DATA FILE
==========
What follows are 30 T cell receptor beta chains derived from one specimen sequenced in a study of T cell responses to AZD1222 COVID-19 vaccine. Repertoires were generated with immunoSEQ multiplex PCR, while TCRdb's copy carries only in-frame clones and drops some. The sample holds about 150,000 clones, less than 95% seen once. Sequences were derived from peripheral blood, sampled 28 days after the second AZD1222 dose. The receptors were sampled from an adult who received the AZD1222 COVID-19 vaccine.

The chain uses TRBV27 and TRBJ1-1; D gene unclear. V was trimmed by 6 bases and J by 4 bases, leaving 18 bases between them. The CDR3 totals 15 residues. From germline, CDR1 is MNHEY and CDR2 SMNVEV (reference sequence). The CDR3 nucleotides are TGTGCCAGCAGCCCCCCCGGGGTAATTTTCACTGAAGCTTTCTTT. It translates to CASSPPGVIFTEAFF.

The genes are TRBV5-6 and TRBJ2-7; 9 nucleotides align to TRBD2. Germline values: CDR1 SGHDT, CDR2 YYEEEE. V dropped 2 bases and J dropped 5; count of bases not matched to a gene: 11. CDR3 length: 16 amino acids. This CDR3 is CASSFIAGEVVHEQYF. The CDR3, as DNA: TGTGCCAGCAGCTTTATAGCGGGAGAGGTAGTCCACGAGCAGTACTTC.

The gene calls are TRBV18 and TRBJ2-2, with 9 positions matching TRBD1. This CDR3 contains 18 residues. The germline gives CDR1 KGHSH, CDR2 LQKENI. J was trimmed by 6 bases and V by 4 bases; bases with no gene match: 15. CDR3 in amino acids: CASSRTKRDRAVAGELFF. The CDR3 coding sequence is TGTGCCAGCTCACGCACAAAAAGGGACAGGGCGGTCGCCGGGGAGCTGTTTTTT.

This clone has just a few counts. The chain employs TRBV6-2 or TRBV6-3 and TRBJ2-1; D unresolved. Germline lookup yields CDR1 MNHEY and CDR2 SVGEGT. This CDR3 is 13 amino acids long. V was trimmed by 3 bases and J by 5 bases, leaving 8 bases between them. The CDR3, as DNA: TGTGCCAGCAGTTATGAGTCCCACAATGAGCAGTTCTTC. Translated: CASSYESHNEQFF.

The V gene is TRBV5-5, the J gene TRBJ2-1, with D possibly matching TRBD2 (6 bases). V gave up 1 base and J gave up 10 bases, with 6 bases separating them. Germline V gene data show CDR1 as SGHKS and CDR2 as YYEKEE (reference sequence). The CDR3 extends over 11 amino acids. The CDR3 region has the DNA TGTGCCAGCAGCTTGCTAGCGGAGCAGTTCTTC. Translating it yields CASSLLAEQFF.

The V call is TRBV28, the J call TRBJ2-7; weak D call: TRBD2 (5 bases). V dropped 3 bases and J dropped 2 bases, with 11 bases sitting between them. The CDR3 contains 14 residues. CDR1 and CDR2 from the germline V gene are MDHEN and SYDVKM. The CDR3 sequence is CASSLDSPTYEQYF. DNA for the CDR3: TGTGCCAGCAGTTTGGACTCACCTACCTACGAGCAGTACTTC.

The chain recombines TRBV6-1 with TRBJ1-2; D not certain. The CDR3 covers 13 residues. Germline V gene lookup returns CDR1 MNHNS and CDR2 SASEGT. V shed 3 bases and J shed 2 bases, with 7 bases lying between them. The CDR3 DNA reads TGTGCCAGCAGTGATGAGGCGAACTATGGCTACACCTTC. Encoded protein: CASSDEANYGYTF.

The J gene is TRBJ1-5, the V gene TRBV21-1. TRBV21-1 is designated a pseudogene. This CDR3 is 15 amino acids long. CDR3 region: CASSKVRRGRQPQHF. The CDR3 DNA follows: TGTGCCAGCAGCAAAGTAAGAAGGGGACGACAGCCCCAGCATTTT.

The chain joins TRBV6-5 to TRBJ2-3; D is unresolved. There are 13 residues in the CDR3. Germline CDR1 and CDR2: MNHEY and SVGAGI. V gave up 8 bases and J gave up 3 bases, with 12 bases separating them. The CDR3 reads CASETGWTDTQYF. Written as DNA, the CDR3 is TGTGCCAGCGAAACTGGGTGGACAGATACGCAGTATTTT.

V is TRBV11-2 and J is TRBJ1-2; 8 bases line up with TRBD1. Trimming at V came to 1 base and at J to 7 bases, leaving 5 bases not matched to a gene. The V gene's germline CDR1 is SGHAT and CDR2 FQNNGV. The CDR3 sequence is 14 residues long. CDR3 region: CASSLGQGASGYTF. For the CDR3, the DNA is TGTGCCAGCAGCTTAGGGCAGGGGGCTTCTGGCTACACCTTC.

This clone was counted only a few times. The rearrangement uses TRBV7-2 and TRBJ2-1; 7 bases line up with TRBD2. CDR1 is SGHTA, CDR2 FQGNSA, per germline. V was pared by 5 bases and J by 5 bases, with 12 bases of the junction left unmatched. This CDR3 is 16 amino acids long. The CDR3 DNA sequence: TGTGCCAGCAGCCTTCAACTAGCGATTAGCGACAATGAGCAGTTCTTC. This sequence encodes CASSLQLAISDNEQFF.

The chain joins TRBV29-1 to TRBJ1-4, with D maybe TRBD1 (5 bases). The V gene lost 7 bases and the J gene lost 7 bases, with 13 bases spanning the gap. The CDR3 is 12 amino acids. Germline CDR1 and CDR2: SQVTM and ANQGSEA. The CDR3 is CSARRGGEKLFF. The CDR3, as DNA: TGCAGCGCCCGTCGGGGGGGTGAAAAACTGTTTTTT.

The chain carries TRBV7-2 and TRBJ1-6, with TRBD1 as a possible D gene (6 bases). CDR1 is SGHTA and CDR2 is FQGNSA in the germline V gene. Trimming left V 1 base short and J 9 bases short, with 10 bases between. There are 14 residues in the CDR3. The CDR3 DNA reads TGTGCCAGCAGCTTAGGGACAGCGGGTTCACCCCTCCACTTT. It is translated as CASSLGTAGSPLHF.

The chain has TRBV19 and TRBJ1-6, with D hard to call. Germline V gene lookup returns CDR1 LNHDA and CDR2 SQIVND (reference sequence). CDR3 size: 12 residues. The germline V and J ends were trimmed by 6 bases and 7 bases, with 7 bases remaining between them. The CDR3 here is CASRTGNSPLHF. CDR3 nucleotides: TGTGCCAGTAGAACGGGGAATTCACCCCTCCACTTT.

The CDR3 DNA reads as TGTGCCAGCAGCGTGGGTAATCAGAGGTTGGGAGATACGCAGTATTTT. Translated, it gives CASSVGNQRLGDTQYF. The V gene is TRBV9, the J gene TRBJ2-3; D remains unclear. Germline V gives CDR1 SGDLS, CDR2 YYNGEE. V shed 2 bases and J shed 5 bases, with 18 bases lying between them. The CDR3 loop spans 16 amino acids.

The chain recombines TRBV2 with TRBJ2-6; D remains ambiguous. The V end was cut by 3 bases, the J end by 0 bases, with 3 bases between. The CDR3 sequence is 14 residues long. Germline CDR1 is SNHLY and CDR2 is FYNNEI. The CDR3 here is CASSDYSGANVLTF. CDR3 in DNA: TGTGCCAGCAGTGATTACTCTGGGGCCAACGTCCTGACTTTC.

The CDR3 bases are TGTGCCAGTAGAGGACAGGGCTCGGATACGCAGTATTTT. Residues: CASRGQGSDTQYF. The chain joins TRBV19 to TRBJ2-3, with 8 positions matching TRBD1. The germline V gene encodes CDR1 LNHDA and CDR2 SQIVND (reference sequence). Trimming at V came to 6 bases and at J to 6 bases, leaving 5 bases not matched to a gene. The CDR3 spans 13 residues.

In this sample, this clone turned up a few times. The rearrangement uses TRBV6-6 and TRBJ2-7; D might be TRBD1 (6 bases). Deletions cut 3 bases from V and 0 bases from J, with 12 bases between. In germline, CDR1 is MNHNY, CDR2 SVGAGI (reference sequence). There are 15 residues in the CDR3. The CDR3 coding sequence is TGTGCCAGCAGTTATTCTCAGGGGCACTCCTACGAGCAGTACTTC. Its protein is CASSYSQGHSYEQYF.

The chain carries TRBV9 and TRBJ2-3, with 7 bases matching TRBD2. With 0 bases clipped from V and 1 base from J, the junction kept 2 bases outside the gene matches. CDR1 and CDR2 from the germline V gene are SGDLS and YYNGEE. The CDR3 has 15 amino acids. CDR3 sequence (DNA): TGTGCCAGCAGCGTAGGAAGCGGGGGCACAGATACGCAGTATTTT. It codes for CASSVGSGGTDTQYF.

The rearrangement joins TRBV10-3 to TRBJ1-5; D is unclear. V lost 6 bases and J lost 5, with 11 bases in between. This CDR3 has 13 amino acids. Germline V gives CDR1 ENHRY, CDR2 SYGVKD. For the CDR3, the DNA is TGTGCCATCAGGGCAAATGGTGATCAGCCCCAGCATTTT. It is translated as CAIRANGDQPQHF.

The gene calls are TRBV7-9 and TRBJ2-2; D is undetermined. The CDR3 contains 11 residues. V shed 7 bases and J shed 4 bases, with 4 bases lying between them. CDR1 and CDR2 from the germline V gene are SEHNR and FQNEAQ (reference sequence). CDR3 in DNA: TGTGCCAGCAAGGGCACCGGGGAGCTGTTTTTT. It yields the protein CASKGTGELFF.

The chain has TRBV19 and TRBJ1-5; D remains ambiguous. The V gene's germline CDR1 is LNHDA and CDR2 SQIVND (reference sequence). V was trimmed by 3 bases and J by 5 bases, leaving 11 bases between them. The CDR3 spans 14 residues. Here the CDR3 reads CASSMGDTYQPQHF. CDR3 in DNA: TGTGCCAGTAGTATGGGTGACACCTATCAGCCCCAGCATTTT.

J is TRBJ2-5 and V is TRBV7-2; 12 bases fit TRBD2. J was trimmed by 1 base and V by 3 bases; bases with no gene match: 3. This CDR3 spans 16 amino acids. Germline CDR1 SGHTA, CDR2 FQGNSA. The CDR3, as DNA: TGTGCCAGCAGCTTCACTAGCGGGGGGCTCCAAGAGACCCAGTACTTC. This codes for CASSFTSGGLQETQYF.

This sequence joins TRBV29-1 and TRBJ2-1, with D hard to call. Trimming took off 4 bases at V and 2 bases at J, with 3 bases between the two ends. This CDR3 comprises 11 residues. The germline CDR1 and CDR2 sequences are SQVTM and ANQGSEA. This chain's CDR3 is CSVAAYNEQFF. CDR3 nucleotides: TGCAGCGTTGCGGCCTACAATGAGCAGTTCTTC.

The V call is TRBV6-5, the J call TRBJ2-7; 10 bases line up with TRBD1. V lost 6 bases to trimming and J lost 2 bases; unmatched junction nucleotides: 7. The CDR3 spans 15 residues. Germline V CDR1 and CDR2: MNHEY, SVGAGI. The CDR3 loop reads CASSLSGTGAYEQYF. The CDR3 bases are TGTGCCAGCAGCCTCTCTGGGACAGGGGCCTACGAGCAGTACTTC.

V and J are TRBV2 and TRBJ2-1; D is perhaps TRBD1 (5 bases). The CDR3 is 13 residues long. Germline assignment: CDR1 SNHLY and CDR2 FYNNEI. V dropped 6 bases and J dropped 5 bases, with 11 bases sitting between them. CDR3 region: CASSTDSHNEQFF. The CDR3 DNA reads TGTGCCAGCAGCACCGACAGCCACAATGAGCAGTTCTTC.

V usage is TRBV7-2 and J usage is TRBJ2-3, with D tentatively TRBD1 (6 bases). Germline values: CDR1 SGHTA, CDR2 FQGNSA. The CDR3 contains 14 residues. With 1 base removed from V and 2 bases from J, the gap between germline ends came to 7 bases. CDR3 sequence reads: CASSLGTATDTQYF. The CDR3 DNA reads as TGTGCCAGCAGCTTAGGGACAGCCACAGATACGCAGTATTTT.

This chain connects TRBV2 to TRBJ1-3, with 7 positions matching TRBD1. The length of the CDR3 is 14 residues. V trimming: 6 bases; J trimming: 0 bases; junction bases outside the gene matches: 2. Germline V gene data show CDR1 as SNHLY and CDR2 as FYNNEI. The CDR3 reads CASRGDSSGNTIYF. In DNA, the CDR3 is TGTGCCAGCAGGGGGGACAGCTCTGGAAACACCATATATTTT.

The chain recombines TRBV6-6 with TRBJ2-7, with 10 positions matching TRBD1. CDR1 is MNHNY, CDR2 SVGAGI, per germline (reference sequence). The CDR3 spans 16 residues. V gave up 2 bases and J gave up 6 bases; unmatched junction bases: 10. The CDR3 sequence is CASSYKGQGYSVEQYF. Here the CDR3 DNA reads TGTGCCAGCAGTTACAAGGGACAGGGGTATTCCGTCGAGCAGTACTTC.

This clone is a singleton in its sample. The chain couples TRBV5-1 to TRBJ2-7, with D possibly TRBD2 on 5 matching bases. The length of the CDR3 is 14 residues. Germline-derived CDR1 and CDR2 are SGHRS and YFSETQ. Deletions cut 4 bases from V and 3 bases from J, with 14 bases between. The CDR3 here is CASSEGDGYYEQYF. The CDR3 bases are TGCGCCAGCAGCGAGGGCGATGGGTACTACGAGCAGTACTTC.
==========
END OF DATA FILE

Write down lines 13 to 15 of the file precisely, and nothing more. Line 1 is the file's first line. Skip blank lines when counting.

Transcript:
The chain joins TRBV29-1 to TRBJ1-4, with D maybe TRBD1 (5 bases). The V gene lost 7 bases and the J gene lost 7 bases, with 13 bases spanning the gap. The CDR3 is 12 amino acids. Germline CDR1 and CDR2: SQVTM and ANQGSEA. The CDR3 is CSARRGGEKLFF. The CDR3, as DNA: TGCAGCGCCCGTCGGGGGGGTGAAAAACTGTTTTTT.

The chain carries TRBV7-2 and TRBJ1-6, with TRBD1 as a possible D gene (6 bases). CDR1 is SGHTA and CDR2 is FQGNSA in the germline V gene. Trimming left V 1 base short and J 9 bases short, with 10 bases between. There are 14 residues in the CDR3. The CDR3 DNA reads TGTGCCAGCAGCTTAGGGACAGCGGGTTCACCCCTCCACTTT. It is translated as CASSLGTAGSPLHF.

The chain has TRBV19 and TRBJ1-6, with D hard to call. Germline V gene lookup returns CDR1 LNHDA and CDR2 SQIVND (reference sequence). CDR3 size: 12 residues. The germline V and J ends were trimmed by 6 bases and 7 bases, with 7 bases remaining between them. The CDR3 here is CASRTGNSPLHF. CDR3 nucleotides: TGTGCCAGTAGAACGGGGAATTCACCCCTCCACTTT.